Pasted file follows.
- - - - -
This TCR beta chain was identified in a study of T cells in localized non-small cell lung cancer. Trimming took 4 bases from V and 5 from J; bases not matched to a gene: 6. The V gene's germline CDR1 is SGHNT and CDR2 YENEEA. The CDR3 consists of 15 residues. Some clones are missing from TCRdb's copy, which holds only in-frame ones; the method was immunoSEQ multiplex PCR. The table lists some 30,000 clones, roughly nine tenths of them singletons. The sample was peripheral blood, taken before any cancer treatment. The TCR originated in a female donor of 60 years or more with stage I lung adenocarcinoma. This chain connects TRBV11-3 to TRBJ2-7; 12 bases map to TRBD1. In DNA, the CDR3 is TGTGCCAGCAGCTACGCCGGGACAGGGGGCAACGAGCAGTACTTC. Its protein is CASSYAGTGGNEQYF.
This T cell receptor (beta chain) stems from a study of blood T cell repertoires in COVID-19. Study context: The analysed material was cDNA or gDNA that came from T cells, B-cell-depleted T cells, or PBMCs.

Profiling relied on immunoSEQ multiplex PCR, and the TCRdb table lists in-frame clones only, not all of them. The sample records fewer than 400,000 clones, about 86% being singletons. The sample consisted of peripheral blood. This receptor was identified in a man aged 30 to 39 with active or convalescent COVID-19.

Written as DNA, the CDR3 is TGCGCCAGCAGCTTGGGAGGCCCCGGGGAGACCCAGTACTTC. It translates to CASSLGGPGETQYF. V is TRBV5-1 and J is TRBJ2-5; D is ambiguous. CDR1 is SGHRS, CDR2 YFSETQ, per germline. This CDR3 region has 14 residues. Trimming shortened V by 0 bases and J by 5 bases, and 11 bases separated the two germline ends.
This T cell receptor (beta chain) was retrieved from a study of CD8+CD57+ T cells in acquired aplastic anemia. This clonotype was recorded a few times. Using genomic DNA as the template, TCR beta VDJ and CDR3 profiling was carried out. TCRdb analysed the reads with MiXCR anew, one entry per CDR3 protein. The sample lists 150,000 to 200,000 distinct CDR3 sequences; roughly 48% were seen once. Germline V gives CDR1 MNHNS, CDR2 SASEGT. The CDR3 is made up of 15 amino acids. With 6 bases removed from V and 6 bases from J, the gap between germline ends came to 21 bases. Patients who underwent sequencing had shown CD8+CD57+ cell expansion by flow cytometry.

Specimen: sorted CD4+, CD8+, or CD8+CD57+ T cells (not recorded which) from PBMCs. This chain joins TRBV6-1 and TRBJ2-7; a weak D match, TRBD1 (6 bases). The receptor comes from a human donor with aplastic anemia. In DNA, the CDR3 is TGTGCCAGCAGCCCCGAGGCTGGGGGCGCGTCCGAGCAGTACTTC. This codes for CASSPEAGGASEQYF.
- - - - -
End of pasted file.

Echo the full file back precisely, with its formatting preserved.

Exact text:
This TCR beta chain was identified in a study of T cells in localized non-small cell lung cancer. Trimming took 4 bases from V and 5 from J; bases not matched to a gene: 6. The V gene's germline CDR1 is SGHNT and CDR2 YENEEA. The CDR3 consists of 15 residues. Some clones are missing from TCRdb's copy, which holds only in-frame ones; the method was immunoSEQ multiplex PCR. The table lists some 30,000 clones, roughly nine tenths of them singletons. The sample was peripheral blood, taken before any cancer treatment. The TCR originated in a female donor of 60 years or more with stage I lung adenocarcinoma. This chain connects TRBV11-3 to TRBJ2-7; 12 bases map to TRBD1. In DNA, the CDR3 is TGTGCCAGCAGCTACGCCGGGACAGGGGGCAACGAGCAGTACTTC. Its protein is CASSYAGTGGNEQYF.
This T cell receptor (beta chain) stems from a study of blood T cell repertoires in COVID-19. Study context: The analysed material was cDNA or gDNA that came from T cells, B-cell-depleted T cells, or PBMCs.

Profiling relied on immunoSEQ multiplex PCR, and the TCRdb table lists in-frame clones only, not all of them. The sample records fewer than 400,000 clones, about 86% being singletons. The sample consisted of peripheral blood. This receptor was identified in a man aged 30 to 39 with active or convalescent COVID-19.

Written as DNA, the CDR3 is TGCGCCAGCAGCTTGGGAGGCCCCGGGGAGACCCAGTACTTC. It translates to CASSLGGPGETQYF. V is TRBV5-1 and J is TRBJ2-5; D is ambiguous. CDR1 is SGHRS, CDR2 YFSETQ, per germline. This CDR3 region has 14 residues. Trimming shortened V by 0 bases and J by 5 bases, and 11 bases separated the two germline ends.
This T cell receptor (beta chain) was retrieved from a study of CD8+CD57+ T cells in acquired aplastic anemia. This clonotype was recorded a few times. Using genomic DNA as the template, TCR beta VDJ and CDR3 profiling was carried out. TCRdb analysed the reads with MiXCR anew, one entry per CDR3 protein. The sample lists 150,000 to 200,000 distinct CDR3 sequences; roughly 48% were seen once. Germline V gives CDR1 MNHNS, CDR2 SASEGT. The CDR3 is made up of 15 amino acids. With 6 bases removed from V and 6 bases from J, the gap between germline ends came to 21 bases. Patients who underwent sequencing had shown CD8+CD57+ cell expansion by flow cytometry.

Specimen: sorted CD4+, CD8+, or CD8+CD57+ T cells (not recorded which) from PBMCs. This chain joins TRBV6-1 and TRBJ2-7; a weak D match, TRBD1 (6 bases). The receptor comes from a human donor with aplastic anemia. In DNA, the CDR3 is TGTGCCAGCAGCCCCGAGGCTGGGGGCGCGTCCGAGCAGTACTTC. This codes for CASSPEAGGASEQYF.